On Tuesday, the World Health Organization (WHO) urged governments against imposing blanket travel bans in response to the new COVID-19 variant Omicron, stating that such measures “will not prevent the international spread, and they place a heavy burden on lives and livelihoods.”

The World Health Organization has also issued a travel advisory, urging nations to use “an evidence-informed and risk-based approach” when implementing any travel precautions, such as possible screening or quarantining of international travellers.

Several countries around the world have imposed travel restrictions in the week since South Africa announced the new Covid-19 strain, with the majority targeting southern African countries.

Tedros Adhanom Ghebreyesus, Director-General of the World Health Organization, said he understood the concerns regarding Omicron. However, he added, “I am equally concerned that several member states are introducing blunt, blanket measures that are not evidence-based or effective on their own, and which will only worsen inequities.”

While scientific study is being conducted, WHO has recommended countries to follow the following guidelines:

– Countries should continue to implement travel precautions in compliance with the International Health Regulations (IHR), including the latest Temporary Recommendations released by the WHO Director-General on October 26 following the 9th Emergency Committee for COVID-19.

– National authorities in the country of departure, transit, and arrival may use a multi-layered risk mitigation strategy to potentially delay and/or reduce the spread or importation of the new variant.

– Screening of passengers before travel and/or upon arrival, including the use of COVID testing or the imposition of quarantine on overseas travellers, are examples of such measures. These measures, nonetheless, must be defined after a thorough risk assessment.

– Blanket travel bans will not stop the spread of the disease internationally, and will put a heavy burden on people’s lives and businesses. Furthermore, they have the potential to undermine global health efforts during a pandemic by discouraging countries from reporting and sharing epidemiological and sequencing data.

– When new research on the epidemiological and clinical characteristics of Omicron or any other VOC becomes available, all countries should guarantee that the measures are evaluated and updated on a regular basis.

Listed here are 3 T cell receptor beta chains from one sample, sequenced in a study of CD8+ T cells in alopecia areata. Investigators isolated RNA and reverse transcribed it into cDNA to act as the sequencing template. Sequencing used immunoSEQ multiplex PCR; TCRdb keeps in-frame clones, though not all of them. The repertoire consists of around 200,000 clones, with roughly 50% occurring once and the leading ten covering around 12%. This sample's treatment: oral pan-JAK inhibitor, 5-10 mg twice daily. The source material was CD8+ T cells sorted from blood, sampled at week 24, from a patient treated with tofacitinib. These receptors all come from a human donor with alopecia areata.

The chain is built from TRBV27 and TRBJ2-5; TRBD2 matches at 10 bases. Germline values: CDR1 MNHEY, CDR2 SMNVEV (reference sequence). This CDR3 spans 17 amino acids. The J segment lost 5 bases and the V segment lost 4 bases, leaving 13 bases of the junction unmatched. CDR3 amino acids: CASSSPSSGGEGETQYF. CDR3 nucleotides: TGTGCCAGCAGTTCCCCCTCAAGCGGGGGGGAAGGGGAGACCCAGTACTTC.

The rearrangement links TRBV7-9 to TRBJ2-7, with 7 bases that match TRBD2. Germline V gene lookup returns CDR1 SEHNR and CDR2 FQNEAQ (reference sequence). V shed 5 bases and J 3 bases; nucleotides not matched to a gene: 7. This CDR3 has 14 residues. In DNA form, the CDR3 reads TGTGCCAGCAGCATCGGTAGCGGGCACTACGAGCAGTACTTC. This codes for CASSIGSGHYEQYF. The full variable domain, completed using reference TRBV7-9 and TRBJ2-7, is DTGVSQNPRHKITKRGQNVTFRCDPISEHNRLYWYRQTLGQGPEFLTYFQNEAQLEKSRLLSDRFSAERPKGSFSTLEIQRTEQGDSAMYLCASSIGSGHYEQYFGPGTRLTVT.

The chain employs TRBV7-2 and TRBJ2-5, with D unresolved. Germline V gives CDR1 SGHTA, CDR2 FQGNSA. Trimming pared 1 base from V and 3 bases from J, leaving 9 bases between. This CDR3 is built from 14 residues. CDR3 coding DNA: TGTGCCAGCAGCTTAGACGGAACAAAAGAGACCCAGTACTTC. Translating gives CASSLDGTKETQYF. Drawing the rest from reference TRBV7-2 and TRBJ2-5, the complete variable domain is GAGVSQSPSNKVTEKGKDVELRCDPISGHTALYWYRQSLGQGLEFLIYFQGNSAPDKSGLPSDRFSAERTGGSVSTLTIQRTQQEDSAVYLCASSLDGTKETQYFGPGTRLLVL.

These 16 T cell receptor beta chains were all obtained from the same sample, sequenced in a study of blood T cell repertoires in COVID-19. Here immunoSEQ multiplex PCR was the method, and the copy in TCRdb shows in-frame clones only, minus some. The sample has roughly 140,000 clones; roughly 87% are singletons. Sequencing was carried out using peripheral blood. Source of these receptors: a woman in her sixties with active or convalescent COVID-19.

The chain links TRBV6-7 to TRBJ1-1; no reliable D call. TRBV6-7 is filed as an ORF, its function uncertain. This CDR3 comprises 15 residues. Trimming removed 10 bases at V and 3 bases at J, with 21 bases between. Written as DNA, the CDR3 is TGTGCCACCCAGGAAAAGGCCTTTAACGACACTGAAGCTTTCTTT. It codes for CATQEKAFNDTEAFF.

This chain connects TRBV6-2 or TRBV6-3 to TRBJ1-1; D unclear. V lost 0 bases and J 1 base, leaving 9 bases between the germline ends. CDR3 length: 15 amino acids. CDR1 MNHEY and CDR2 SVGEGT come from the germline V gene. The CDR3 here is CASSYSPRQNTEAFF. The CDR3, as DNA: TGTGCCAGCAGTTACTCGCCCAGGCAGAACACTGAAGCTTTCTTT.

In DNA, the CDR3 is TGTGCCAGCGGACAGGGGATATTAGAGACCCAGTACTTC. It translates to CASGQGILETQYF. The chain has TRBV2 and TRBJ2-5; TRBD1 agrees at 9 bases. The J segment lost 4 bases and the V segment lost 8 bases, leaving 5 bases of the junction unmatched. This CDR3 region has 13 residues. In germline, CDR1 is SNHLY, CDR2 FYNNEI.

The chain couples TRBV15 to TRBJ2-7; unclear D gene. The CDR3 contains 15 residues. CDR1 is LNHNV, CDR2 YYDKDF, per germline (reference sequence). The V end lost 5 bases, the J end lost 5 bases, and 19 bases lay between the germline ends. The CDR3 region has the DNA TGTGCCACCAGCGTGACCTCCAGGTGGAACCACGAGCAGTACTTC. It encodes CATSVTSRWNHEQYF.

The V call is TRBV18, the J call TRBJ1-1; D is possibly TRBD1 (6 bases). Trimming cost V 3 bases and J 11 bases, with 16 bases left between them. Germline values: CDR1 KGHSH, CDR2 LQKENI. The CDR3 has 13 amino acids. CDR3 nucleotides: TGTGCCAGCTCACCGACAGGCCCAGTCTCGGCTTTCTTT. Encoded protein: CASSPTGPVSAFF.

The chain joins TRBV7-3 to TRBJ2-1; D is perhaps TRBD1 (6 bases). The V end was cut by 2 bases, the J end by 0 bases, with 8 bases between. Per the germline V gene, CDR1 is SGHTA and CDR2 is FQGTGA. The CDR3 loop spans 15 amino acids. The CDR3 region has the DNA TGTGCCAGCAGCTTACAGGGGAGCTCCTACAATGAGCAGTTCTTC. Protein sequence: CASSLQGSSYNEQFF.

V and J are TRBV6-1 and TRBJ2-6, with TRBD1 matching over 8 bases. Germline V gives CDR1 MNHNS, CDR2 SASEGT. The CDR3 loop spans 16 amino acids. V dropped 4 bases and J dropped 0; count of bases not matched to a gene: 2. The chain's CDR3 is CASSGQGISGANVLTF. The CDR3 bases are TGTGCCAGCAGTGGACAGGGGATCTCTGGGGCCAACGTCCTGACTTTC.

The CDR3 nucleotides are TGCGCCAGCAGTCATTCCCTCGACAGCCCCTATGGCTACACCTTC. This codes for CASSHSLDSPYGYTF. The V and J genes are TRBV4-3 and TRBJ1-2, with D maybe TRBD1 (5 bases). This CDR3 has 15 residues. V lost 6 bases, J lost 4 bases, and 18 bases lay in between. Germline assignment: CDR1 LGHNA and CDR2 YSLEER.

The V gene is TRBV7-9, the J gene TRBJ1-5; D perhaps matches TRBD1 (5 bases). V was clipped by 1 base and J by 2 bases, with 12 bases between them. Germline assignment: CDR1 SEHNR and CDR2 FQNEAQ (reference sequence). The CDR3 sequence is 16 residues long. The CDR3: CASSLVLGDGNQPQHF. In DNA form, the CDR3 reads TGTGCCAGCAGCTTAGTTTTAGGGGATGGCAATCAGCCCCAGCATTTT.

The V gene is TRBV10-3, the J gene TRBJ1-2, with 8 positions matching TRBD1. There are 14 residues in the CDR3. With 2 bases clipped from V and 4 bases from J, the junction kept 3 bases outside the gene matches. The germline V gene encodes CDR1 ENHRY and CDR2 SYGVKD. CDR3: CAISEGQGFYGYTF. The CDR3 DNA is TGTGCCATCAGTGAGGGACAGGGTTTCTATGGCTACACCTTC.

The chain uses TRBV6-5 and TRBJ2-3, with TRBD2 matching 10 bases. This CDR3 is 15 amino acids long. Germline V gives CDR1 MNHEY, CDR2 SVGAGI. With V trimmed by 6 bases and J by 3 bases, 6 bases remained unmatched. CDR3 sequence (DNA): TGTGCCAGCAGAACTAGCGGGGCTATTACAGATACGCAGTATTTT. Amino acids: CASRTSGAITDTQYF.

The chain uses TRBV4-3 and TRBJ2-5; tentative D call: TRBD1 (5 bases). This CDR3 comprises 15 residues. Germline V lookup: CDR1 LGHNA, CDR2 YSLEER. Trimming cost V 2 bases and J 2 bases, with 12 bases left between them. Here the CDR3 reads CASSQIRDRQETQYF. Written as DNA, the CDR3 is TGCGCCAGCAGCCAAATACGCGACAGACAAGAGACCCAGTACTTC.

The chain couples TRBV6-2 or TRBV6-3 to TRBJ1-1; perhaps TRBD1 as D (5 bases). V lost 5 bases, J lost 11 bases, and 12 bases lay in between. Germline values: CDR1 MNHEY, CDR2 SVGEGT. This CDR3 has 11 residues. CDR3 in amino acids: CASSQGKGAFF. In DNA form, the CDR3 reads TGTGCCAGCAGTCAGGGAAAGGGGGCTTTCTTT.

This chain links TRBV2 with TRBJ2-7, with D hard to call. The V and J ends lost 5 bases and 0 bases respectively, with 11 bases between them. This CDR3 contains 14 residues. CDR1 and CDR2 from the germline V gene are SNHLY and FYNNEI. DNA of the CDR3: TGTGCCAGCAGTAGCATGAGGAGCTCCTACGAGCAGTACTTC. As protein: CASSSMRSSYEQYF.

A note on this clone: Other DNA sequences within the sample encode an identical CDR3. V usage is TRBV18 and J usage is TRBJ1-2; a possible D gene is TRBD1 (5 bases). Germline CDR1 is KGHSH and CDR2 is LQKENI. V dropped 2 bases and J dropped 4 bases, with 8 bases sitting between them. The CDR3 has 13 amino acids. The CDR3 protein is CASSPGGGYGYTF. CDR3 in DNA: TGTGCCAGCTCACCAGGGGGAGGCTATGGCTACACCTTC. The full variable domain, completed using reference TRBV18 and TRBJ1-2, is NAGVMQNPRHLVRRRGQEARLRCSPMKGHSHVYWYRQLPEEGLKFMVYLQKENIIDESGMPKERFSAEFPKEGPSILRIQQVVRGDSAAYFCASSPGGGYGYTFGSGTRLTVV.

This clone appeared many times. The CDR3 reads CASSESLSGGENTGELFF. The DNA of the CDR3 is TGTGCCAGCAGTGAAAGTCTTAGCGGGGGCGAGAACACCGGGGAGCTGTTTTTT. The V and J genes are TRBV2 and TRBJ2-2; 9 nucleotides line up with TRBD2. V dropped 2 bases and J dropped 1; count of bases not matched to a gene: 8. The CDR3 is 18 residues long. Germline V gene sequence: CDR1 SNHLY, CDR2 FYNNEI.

– Any risk mitigation measures connected to travel should be part of a larger national response strategy. For example, increasing surveillance and sequencing efforts to better understand circulating SARS-CoV-2 variants, not just among travellers but also inside the population.

– During the COVID-19 pandemic, important international travel, including travel for emergency and humanitarian missions, travel of essential personnel, repatriations, and cargo delivery of essential supplies, should be prioritised at all times.

– Additionally, all travellers should be reminded to watch for signs and symptoms of COVID-19, be vaccinated when the time comes, and follow all public health and social precautions at all times, regardless of vaccination status.

– People 60 years of age and older, as well as those with comorbidities that increase the risk of severe COVID-19 (e.g. heart disease, cancer, and diabetes), should postpone travel to areas with community transmission. This includes those who are sick, have not been fully vaccinated, or do not have proof of previous COVID-19 infection and are at increased risk of developing severe disease and dying.

– WHO has been monitoring international travel precautions taken by nations from the start of the SARS-CoV-2 outbreak and sharing this information with National IHR Focal Points via the Event Information Site (EIS). As of November 28, 2021, 56 countries were reportedly enacting travel restrictions in order to delay the introduction of the new variant. Under the terms of Article 43 of the IHR (2005), countries should continue to share their public health rationale and relevant scientific information for additional health measures with WHO.

– India’s new age travel digital media

Also Read: Omicron has “not overwhelmed us”, “situation is not of huge concern to us” in South Africa


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